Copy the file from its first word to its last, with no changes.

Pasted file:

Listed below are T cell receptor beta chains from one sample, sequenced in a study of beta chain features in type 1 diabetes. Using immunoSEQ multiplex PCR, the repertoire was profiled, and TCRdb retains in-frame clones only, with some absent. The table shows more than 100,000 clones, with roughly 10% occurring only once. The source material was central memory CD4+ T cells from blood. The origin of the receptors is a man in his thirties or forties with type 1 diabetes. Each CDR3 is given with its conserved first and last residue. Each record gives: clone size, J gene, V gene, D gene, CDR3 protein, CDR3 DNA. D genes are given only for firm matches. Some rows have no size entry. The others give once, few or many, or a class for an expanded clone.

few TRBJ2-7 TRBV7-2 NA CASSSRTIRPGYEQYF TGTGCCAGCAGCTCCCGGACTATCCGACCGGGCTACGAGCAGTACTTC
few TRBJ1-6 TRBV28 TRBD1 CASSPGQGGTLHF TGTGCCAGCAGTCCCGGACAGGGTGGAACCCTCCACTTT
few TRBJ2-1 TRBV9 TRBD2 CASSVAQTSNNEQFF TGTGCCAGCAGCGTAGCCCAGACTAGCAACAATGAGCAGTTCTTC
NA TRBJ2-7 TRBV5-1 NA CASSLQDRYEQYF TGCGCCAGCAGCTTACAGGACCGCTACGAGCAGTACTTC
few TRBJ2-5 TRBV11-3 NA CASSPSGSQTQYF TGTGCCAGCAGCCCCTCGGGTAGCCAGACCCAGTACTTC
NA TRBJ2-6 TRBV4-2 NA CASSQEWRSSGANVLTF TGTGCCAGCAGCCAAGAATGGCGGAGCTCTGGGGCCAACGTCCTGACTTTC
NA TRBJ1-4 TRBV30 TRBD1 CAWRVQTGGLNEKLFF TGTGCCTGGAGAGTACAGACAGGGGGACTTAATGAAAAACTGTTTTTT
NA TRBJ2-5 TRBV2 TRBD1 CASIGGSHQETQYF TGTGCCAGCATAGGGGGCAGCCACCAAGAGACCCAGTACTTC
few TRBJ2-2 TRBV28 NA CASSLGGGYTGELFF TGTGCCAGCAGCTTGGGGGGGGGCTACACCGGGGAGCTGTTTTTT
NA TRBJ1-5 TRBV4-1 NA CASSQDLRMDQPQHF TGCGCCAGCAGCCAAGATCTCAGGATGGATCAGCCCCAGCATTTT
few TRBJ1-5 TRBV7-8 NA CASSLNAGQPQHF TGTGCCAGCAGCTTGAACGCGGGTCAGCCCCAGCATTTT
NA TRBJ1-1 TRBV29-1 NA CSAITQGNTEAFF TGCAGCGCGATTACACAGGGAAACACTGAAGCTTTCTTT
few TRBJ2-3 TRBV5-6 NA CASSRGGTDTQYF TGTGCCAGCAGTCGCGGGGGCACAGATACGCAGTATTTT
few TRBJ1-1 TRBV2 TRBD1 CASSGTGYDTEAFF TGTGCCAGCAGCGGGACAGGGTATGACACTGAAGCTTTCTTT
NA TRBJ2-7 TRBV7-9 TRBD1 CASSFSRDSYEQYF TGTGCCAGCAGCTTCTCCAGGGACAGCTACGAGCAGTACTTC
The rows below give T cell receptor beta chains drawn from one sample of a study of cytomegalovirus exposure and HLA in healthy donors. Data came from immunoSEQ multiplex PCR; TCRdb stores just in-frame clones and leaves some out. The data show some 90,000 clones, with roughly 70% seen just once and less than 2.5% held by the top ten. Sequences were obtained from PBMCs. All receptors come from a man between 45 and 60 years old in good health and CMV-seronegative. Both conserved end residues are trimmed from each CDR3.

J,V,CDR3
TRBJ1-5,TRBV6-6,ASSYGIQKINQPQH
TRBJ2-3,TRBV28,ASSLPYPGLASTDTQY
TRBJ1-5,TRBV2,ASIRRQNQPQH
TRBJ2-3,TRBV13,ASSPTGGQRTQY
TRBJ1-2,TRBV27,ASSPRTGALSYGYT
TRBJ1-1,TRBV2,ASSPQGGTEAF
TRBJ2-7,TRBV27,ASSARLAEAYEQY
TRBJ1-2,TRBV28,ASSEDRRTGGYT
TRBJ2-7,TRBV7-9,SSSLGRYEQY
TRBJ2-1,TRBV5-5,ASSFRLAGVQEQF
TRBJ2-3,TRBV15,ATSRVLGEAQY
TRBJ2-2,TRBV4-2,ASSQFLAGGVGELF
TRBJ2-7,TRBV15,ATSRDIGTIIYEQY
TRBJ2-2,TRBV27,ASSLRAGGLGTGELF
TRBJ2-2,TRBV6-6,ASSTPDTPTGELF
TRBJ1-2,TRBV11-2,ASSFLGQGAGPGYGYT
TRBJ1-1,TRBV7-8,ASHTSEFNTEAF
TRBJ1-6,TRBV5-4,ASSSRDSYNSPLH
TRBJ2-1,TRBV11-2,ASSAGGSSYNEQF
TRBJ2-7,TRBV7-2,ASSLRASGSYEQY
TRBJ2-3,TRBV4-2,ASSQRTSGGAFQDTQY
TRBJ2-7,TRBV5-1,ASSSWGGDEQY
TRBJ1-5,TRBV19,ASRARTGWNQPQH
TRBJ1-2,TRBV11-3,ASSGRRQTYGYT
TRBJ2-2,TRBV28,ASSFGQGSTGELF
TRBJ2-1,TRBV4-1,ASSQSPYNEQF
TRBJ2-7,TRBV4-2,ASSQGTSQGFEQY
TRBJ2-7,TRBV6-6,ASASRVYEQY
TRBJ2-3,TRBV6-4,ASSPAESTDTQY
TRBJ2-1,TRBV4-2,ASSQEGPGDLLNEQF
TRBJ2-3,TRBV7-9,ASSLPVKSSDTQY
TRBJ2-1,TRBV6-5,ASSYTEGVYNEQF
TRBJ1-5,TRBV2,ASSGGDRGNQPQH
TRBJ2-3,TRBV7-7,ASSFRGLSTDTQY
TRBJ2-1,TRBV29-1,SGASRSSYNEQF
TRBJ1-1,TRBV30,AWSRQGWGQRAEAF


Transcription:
Listed below are T cell receptor beta chains from one sample, sequenced in a study of beta chain features in type 1 diabetes. Using immunoSEQ multiplex PCR, the repertoire was profiled, and TCRdb retains in-frame clones only, with some absent. The table shows more than 100,000 clones, with roughly 10% occurring only once. The source material was central memory CD4+ T cells from blood. The origin of the receptors is a man in his thirties or forties with type 1 diabetes. Each CDR3 is given with its conserved first and last residue. Each record gives: clone size, J gene, V gene, D gene, CDR3 protein, CDR3 DNA. D genes are given only for firm matches. Some rows have no size entry. The others give once, few or many, or a class for an expanded clone.

few TRBJ2-7 TRBV7-2 NA CASSSRTIRPGYEQYF TGTGCCAGCAGCTCCCGGACTATCCGACCGGGCTACGAGCAGTACTTC
few TRBJ1-6 TRBV28 TRBD1 CASSPGQGGTLHF TGTGCCAGCAGTCCCGGACAGGGTGGAACCCTCCACTTT
few TRBJ2-1 TRBV9 TRBD2 CASSVAQTSNNEQFF TGTGCCAGCAGCGTAGCCCAGACTAGCAACAATGAGCAGTTCTTC
NA TRBJ2-7 TRBV5-1 NA CASSLQDRYEQYF TGCGCCAGCAGCTTACAGGACCGCTACGAGCAGTACTTC
few TRBJ2-5 TRBV11-3 NA CASSPSGSQTQYF TGTGCCAGCAGCCCCTCGGGTAGCCAGACCCAGTACTTC
NA TRBJ2-6 TRBV4-2 NA CASSQEWRSSGANVLTF TGTGCCAGCAGCCAAGAATGGCGGAGCTCTGGGGCCAACGTCCTGACTTTC
NA TRBJ1-4 TRBV30 TRBD1 CAWRVQTGGLNEKLFF TGTGCCTGGAGAGTACAGACAGGGGGACTTAATGAAAAACTGTTTTTT
NA TRBJ2-5 TRBV2 TRBD1 CASIGGSHQETQYF TGTGCCAGCATAGGGGGCAGCCACCAAGAGACCCAGTACTTC
few TRBJ2-2 TRBV28 NA CASSLGGGYTGELFF TGTGCCAGCAGCTTGGGGGGGGGCTACACCGGGGAGCTGTTTTTT
NA TRBJ1-5 TRBV4-1 NA CASSQDLRMDQPQHF TGCGCCAGCAGCCAAGATCTCAGGATGGATCAGCCCCAGCATTTT
few TRBJ1-5 TRBV7-8 NA CASSLNAGQPQHF TGTGCCAGCAGCTTGAACGCGGGTCAGCCCCAGCATTTT
NA TRBJ1-1 TRBV29-1 NA CSAITQGNTEAFF TGCAGCGCGATTACACAGGGAAACACTGAAGCTTTCTTT
few TRBJ2-3 TRBV5-6 NA CASSRGGTDTQYF TGTGCCAGCAGTCGCGGGGGCACAGATACGCAGTATTTT
few TRBJ1-1 TRBV2 TRBD1 CASSGTGYDTEAFF TGTGCCAGCAGCGGGACAGGGTATGACACTGAAGCTTTCTTT
NA TRBJ2-7 TRBV7-9 TRBD1 CASSFSRDSYEQYF TGTGCCAGCAGCTTCTCCAGGGACAGCTACGAGCAGTACTTC
The rows below give T cell receptor beta chains drawn from one sample of a study of cytomegalovirus exposure and HLA in healthy donors. Data came from immunoSEQ multiplex PCR; TCRdb stores just in-frame clones and leaves some out. The data show some 90,000 clones, with roughly 70% seen just once and less than 2.5% held by the top ten. Sequences were obtained from PBMCs. All receptors come from a man between 45 and 60 years old in good health and CMV-seronegative. Both conserved end residues are trimmed from each CDR3.

J,V,CDR3
TRBJ1-5,TRBV6-6,ASSYGIQKINQPQH
TRBJ2-3,TRBV28,ASSLPYPGLASTDTQY
TRBJ1-5,TRBV2,ASIRRQNQPQH
TRBJ2-3,TRBV13,ASSPTGGQRTQY
TRBJ1-2,TRBV27,ASSPRTGALSYGYT
TRBJ1-1,TRBV2,ASSPQGGTEAF
TRBJ2-7,TRBV27,ASSARLAEAYEQY
TRBJ1-2,TRBV28,ASSEDRRTGGYT
TRBJ2-7,TRBV7-9,SSSLGRYEQY
TRBJ2-1,TRBV5-5,ASSFRLAGVQEQF
TRBJ2-3,TRBV15,ATSRVLGEAQY
TRBJ2-2,TRBV4-2,ASSQFLAGGVGELF
TRBJ2-7,TRBV15,ATSRDIGTIIYEQY
TRBJ2-2,TRBV27,ASSLRAGGLGTGELF
TRBJ2-2,TRBV6-6,ASSTPDTPTGELF
TRBJ1-2,TRBV11-2,ASSFLGQGAGPGYGYT
TRBJ1-1,TRBV7-8,ASHTSEFNTEAF
TRBJ1-6,TRBV5-4,ASSSRDSYNSPLH
TRBJ2-1,TRBV11-2,ASSAGGSSYNEQF
TRBJ2-7,TRBV7-2,ASSLRASGSYEQY
TRBJ2-3,TRBV4-2,ASSQRTSGGAFQDTQY
TRBJ2-7,TRBV5-1,ASSSWGGDEQY
TRBJ1-5,TRBV19,ASRARTGWNQPQH
TRBJ1-2,TRBV11-3,ASSGRRQTYGYT
TRBJ2-2,TRBV28,ASSFGQGSTGELF
TRBJ2-1,TRBV4-1,ASSQSPYNEQF
TRBJ2-7,TRBV4-2,ASSQGTSQGFEQY
TRBJ2-7,TRBV6-6,ASASRVYEQY
TRBJ2-3,TRBV6-4,ASSPAESTDTQY
TRBJ2-1,TRBV4-2,ASSQEGPGDLLNEQF
TRBJ2-3,TRBV7-9,ASSLPVKSSDTQY
TRBJ2-1,TRBV6-5,ASSYTEGVYNEQF
TRBJ1-5,TRBV2,ASSGGDRGNQPQH
TRBJ2-3,TRBV7-7,ASSFRGLSTDTQY
TRBJ2-1,TRBV29-1,SGASRSSYNEQF
TRBJ1-1,TRBV30,AWSRQGWGQRAEAF